Amy Spitzley a writer, daydreamer and mom who loves to write for teens.
Amy Lynn Spitzley lives, writes, daydreams, and walks by the shores of a Great Lake in Traverse City, Michigan. She has two goofy children and one British husband. She finds writing for teens is where it’s at because they tend to be informal, character-driven, and casual. (Plus the dialogue is really fun!) When not writing she can be found creating collages or making faces at formality until it gives up and hides under the kitchen table.
How did you become a writer?
I was good at the reading and writing stuff all through school, then went to college to major in art. I always had a sketchbook with me, and I knew I was good at it, so that seemed to make sense. Turned out studying art techniques wasn’t quite my thing, though, and I wasn’t really as good as I’d thought. I needed to write in order to express myself properly—I was rather infamous for writing notes to people—so I figured I’d major in that instead. I loved it. I dabbled in different sorts of writing for a while after college, and got to the novel-writing stage maybe ten years ago or so.
How do you write? What is your process?
Man, I wish I had a process! Avoidance, I suppose. I’m one of those writers who will have a list of things to do every day with “Write!” on the bottom of it, do everything else, and then figure the writing will happen the next day. Eventually I do make myself do it. I wish I could just get on with it, be more disciplined, but so far that hasn’t been my way. I do find it much easier if I leave the house to write. The library is great for that, as is Horizon Books. I must admit, there’s nothing like the sense of satisfaction that comes from writing a chapter! That reminds me, I should really get some writing done today…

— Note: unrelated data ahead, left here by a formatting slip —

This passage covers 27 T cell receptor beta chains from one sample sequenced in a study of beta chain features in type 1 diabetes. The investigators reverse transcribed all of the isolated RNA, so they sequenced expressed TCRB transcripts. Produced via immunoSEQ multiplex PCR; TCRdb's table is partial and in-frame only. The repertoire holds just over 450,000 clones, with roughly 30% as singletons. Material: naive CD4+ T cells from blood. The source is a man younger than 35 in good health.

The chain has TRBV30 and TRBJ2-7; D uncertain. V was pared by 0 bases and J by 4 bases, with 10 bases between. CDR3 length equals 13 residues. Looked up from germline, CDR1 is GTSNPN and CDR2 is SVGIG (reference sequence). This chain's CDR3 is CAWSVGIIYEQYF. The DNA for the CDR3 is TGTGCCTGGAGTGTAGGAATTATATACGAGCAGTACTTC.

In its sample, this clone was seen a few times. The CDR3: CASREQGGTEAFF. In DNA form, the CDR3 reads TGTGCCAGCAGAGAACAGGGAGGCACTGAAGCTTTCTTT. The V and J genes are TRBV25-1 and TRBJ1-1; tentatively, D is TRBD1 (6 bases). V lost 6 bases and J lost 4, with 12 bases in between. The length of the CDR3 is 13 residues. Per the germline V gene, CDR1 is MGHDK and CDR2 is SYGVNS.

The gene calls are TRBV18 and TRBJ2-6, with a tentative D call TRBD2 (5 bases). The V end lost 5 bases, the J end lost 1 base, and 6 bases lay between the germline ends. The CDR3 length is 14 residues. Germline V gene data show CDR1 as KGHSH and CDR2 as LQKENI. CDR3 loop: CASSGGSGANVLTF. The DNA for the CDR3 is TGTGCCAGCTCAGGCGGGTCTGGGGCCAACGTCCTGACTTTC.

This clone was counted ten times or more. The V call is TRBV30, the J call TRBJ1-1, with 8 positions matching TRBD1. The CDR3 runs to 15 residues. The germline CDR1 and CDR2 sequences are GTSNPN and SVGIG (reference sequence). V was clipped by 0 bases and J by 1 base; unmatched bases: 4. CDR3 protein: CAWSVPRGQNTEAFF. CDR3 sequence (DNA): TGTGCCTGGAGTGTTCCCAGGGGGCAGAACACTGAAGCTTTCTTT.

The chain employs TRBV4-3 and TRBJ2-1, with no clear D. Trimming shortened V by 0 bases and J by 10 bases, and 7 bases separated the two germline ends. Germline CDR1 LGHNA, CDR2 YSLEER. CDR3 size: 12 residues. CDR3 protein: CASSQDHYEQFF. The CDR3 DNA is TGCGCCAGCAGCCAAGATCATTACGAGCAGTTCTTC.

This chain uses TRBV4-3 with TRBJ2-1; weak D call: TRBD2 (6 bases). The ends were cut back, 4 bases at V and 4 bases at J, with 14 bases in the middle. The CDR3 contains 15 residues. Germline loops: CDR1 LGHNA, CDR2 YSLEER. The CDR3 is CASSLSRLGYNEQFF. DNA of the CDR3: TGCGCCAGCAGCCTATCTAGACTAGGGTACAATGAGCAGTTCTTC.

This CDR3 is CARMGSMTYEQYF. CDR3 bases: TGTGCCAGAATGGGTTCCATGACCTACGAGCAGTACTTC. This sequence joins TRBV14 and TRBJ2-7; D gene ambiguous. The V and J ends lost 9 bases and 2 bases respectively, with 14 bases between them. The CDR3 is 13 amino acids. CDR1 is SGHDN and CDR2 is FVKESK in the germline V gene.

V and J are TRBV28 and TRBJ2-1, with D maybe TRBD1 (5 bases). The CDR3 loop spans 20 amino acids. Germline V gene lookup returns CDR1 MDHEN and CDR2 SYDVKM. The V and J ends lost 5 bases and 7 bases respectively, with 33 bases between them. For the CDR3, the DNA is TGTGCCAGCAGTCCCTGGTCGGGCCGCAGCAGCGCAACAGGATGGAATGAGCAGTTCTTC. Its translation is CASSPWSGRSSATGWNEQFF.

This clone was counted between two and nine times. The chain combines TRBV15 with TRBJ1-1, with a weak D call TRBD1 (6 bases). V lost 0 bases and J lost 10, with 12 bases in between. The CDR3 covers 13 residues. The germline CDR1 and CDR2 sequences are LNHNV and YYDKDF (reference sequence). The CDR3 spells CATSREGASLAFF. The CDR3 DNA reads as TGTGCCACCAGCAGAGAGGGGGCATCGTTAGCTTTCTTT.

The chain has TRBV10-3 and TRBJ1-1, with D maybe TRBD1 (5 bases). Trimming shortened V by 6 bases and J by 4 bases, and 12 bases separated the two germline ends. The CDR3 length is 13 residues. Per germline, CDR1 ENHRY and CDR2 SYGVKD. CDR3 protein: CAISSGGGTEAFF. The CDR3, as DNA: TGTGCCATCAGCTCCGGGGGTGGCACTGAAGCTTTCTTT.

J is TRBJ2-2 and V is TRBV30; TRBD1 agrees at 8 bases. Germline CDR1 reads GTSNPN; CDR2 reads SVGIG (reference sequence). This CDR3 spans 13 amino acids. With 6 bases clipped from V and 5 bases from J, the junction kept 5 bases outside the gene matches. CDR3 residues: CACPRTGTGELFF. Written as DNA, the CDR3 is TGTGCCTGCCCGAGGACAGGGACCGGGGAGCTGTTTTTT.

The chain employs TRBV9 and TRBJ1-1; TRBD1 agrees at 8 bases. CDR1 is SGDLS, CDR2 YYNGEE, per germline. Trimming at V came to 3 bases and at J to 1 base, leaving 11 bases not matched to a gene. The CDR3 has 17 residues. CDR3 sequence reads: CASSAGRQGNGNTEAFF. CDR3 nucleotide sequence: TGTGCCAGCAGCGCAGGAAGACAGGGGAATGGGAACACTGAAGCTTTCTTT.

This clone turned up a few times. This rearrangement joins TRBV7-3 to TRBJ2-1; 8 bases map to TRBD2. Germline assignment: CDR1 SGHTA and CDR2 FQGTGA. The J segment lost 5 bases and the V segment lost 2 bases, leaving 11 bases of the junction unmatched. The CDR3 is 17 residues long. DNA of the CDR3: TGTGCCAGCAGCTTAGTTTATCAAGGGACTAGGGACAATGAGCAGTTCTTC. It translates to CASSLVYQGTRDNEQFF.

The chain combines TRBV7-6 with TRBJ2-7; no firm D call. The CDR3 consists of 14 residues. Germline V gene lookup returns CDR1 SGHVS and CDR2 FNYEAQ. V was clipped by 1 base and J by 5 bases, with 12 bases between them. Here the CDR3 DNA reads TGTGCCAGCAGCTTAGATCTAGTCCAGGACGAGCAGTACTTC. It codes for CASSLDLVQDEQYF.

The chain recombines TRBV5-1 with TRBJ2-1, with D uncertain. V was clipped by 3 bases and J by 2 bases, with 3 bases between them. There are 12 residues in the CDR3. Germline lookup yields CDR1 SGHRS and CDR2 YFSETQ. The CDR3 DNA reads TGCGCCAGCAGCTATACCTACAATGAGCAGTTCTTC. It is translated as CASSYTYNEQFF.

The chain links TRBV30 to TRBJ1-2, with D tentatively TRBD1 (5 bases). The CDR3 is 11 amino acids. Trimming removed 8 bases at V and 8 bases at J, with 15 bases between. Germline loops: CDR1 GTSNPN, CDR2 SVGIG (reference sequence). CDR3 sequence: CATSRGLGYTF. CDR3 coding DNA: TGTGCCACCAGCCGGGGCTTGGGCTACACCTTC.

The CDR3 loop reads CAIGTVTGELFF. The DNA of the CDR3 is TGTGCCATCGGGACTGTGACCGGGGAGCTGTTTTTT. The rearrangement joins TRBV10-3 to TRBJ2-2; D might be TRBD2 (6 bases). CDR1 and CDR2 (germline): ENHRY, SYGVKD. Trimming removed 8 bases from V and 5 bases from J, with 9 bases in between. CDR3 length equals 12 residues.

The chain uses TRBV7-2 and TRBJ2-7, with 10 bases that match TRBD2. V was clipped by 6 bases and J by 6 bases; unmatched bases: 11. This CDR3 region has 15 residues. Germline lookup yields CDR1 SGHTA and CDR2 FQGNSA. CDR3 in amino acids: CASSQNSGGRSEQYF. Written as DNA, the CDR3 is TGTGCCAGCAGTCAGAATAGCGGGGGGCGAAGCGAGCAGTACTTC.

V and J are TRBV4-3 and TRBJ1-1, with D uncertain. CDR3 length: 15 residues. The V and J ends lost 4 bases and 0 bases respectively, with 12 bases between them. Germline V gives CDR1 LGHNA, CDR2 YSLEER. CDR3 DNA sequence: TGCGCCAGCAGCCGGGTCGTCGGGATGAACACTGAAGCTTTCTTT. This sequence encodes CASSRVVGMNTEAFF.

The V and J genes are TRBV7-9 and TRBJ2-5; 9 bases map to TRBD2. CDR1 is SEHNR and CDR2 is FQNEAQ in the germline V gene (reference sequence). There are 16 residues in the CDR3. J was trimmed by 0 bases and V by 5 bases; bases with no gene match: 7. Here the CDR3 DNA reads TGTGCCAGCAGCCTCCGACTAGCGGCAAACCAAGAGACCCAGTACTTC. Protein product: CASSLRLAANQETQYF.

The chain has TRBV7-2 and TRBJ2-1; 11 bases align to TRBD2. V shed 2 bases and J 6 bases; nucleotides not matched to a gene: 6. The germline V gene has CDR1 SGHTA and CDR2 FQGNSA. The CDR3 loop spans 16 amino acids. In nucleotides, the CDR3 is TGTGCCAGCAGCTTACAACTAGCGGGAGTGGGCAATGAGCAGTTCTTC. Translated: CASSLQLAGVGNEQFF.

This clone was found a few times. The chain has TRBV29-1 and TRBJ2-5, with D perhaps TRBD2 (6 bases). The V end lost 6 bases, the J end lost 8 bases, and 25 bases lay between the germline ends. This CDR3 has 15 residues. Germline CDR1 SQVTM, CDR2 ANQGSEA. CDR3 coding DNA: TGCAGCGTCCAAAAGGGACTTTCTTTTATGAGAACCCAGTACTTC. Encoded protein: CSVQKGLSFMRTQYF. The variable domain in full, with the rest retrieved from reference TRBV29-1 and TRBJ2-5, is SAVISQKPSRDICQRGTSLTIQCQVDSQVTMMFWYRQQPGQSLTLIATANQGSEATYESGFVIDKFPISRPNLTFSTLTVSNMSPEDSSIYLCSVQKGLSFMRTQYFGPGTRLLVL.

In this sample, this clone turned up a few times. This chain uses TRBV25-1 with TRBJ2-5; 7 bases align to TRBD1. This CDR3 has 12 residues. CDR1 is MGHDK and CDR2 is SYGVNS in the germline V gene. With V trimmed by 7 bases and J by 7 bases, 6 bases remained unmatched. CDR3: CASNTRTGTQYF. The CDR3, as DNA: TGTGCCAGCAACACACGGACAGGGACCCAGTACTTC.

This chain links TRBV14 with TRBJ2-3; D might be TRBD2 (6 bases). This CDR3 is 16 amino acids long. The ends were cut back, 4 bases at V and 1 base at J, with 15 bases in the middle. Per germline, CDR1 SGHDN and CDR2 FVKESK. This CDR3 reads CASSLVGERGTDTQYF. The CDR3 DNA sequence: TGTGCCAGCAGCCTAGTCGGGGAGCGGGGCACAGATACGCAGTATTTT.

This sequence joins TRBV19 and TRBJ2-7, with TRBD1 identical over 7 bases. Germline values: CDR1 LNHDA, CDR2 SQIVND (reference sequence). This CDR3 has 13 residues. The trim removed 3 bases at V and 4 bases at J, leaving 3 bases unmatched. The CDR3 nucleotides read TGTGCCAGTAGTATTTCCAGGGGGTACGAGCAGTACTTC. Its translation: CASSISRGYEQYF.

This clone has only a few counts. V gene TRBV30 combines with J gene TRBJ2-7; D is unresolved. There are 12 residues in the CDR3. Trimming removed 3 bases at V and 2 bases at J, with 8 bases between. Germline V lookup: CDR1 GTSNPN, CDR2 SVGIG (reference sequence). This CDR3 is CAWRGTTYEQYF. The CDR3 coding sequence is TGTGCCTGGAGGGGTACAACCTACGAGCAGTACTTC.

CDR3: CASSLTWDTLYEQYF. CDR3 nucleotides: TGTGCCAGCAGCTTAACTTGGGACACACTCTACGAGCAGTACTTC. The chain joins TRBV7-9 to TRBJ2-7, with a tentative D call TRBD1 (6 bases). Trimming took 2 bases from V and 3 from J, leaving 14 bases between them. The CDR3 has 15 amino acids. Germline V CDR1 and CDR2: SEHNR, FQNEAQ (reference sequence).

Who are your favorite authors?
I tend to go more by favorite books than authors, but I’ve enjoyed Guy Gavriel Kay, Sharon Shinn, Tamora Pierce, Juliet Marillier, Mary Stewart (the old, almost cheesy mysteries) and sometimes Louisa May Alcott.
What authors have inspired you?
Pretty much the same ones I just mentioned. I went through a long period of reading a group of historical YA romances as a teenager called Sunfire Romances. I guess you could say they inspired me, because that’s what I was reading when I started to realize that I was a good writer myself. In that sense, the Wizard of Oz books did the same thing, and probably impacted my love of fantasy, though those are a bit dated to me now. Jane Yolen’s Pit Dragon trilogy was the first books I read and knew they were fantasy, and I loved them, so she’s inspired me too. Plus, Jane Yolen is just damn cool.
What books are on your bedside table?
I must really sound like the strangest writer ever! I don’t do this one either. I refuse to have a to-be-read pile because then I feel guilty. I tend to have a few library books stashed under the coffee table next to my daughter’s never-ending manga supply. Currently I’m reading Fathomless by Jackson Pearce.
What writing projects do you have planned next?
I’m working on one tentatively called The Midnight Trees. It deals with a stratified society where the rich people live in giant trees, from which a lethal drug is extracted. Half the society is addicted to the drug. Working against this is the main character, Angel, the daughter of a brothel owner. You know, just your typical, light-hearted fantasy! No really, it’s probably the edgiest thing I’ve done. I like it a lot so far.
What advice do you have for young writers?
Oh man. Everything sounds so trite! I like “Know the rules, then break them.” Learn the ropes. Know what you’re doing…and then tweak the hell out of those ropes! Keep them, but shape them. They’re important rules. Nothing is worse than a writer who uses improper grammar or punctuation or spelling, but you can find your own voice and style and structure. And for the sake of all that’s holy, have fun! If you don’t ultimately LIKE writing, despite all the procrastination, then you’re not doing it right.
Her latest book
Viola Doyle, or an Unconventional Gift (Curiosity Quills Press, softcover, $12). It’s about a Victorian girl with a magic pin, an interesting grandmother, and a gift for social awkwardness. Oh, and there’s a handsome historian, a smarmy nemesis, and a dragon too. Everything is better with dragons. Available at McLean and Eakin in Petoskey and Horizon Books in Traverse City as well as amazon.com, barnesandnoble.com, kobo.com, Goodreads and in e-reader version for about $5. Several Barnes and Noble stores are now carrying it, as well.